Abuse Of Discretion

Attorneys who handle ERISA claims can tell you how difficult these ERISA cases are to win.  When someone makes a claim under an ERISA policy, the plan administrator renders a decision.  The claimant is advised how to appeal the decision if the claimant does not like the result.  When the claim is denied on appeal, the only thing left to do is to file a lawsuit.

The case is going to be in a Federal Court.  The claimant is not entitled to a jury trial.  A Federal Judge then reviews the materials / information that was before the plan administrator at the time they made their decision.  The standard the Federal Judge uses in reviewing the decision is called an “abuse of discretion” standard.  In other words did the plan administrator abuse the discretion given them by the plan when rendering their decision.   No new information is allowed to be presented to the Federal Judge.  Only the information used when the claim was originally filed and any information added at the time of appeal can be looked at under this abuse of discretion standard.

The other way for the case to proceed is “de novo.”  Under the de novo review, a claimant essentially gets a second bite at the apple in retrying the case.  In other words the claimant gets to provide new information for the Federal Judge to consider in reaching a decision.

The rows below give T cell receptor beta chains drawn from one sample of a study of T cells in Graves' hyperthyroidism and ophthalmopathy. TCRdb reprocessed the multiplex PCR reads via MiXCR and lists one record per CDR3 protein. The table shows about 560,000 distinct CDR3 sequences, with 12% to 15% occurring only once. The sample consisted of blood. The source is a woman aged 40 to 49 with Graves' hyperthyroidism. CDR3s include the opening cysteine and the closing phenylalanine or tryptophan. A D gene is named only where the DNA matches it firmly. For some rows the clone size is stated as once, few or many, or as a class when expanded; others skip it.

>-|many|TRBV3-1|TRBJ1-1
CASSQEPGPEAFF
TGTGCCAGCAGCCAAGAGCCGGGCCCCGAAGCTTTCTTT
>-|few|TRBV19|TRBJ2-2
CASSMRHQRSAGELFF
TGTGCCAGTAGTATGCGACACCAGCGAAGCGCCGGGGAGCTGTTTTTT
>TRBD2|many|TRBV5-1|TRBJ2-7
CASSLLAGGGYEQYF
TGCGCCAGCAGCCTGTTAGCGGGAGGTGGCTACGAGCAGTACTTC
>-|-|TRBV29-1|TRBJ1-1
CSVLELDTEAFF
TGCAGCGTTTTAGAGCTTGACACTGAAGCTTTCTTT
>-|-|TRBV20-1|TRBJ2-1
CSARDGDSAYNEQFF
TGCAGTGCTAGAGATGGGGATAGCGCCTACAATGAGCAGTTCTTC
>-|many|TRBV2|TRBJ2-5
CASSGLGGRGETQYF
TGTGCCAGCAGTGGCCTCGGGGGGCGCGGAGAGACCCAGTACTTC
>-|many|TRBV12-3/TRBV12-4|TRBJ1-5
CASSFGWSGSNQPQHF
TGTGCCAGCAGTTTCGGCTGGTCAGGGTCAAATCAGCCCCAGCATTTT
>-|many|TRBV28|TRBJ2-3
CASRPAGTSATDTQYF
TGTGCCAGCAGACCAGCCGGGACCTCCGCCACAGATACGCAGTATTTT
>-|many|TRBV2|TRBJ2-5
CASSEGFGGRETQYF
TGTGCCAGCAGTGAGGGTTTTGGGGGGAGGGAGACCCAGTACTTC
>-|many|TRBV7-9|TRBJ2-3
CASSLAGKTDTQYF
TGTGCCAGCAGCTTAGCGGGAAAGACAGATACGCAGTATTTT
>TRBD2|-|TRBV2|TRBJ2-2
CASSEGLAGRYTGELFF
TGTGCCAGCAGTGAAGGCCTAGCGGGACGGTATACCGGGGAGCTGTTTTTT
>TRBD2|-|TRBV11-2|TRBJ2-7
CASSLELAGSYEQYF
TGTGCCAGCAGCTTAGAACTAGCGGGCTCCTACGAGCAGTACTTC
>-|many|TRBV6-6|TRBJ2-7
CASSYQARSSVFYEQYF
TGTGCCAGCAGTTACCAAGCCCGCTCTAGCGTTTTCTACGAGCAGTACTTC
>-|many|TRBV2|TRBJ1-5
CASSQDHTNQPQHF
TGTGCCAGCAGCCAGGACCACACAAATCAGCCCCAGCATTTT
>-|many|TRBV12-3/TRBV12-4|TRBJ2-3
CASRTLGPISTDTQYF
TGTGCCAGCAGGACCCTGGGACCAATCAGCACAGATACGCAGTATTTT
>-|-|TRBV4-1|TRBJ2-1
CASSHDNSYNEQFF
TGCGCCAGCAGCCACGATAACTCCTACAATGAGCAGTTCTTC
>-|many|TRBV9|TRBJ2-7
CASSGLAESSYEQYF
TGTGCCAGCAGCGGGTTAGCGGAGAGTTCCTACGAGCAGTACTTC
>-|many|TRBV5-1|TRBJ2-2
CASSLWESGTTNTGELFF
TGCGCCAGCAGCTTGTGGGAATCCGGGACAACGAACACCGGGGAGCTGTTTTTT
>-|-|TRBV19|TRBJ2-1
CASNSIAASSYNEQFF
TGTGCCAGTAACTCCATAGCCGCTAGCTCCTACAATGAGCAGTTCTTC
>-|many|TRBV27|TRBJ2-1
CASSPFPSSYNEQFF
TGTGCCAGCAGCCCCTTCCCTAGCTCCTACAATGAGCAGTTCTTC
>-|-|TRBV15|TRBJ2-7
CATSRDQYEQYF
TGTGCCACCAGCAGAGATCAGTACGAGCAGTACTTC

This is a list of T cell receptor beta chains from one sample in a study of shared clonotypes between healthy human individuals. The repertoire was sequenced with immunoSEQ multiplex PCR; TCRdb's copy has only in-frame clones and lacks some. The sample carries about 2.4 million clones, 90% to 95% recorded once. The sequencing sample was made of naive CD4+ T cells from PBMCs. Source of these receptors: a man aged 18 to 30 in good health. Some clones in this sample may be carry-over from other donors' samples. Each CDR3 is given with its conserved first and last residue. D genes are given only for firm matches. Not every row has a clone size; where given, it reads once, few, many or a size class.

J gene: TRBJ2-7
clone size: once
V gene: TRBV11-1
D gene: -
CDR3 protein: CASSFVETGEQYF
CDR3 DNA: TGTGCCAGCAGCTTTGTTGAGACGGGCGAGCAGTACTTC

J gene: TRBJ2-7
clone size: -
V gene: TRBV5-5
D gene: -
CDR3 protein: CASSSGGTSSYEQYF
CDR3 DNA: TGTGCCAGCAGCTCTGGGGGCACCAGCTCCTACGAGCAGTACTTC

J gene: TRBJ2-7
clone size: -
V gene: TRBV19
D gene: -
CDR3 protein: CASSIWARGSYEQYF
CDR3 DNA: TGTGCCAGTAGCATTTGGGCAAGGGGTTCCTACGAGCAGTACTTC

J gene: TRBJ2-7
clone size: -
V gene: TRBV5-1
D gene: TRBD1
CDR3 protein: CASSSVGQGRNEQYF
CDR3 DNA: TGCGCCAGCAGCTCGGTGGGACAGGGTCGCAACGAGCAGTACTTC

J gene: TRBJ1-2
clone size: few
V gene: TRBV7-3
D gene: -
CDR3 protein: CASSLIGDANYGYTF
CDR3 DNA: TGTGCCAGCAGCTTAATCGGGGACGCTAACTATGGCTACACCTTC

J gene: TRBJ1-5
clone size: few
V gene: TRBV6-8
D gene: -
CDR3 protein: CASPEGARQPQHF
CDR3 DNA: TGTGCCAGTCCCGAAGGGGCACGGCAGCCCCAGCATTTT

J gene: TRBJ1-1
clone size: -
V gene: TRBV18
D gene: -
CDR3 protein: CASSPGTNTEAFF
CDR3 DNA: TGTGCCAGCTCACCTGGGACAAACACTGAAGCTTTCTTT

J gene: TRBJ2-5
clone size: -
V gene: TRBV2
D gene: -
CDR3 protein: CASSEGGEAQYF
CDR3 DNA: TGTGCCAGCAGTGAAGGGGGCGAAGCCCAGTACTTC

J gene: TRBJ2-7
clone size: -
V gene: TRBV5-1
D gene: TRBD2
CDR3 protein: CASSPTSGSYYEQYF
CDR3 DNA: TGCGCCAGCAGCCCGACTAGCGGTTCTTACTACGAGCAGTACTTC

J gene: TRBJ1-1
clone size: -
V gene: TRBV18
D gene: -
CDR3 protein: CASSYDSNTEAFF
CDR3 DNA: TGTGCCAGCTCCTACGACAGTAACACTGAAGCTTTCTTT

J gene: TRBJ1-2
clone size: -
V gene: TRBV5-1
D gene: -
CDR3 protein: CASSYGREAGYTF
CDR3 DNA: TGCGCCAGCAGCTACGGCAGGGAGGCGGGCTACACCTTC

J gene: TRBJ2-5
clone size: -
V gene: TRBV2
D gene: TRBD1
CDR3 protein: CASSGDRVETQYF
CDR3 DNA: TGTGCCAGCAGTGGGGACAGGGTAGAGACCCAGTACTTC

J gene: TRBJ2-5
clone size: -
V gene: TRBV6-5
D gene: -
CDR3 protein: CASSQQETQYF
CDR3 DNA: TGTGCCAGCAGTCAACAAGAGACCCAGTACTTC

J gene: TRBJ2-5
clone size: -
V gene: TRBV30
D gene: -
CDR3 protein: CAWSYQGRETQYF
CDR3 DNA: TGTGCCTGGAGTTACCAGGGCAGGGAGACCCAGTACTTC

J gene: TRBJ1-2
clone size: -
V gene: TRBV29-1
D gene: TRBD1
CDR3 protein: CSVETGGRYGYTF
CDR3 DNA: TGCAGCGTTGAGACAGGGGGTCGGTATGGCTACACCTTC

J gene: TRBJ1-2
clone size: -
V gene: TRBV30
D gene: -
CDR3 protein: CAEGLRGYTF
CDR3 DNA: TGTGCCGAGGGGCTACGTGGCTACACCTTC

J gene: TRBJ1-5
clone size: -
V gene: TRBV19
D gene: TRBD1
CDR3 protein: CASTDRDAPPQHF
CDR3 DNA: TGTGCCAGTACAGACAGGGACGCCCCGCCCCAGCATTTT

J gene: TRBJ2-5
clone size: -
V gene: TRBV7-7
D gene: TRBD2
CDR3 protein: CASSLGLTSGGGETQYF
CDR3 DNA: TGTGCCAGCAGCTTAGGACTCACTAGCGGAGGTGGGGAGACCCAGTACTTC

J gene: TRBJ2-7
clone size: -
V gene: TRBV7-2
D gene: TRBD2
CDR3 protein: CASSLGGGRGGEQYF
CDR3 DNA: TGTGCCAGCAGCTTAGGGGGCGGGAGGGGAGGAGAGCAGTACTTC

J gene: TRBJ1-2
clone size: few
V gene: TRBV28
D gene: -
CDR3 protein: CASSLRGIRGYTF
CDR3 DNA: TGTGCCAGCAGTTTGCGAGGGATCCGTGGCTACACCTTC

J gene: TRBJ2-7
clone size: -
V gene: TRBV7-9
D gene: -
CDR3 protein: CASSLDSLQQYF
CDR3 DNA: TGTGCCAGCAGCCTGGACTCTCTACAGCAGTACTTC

To be able to get a de novo review can make a big difference.  The U.S. District Court, Southern District, Houston Division, rendered an opinion in September 2016, that is favorable for helping a claimant get a de novo review on their claim.  The case is styled, Wilfred Brasseur v. Life Insurance Company of North America.

This case deals with the discretionary clause in the plan documents a company has for it’s employees.  When a plan does not have a discretionary clause, a claimant can be entitled to a de novo review.  The opinion is an excellent case for an ERISA attorney to read to find a way to help some of the people who come in who have ERISA claims that have been denied.

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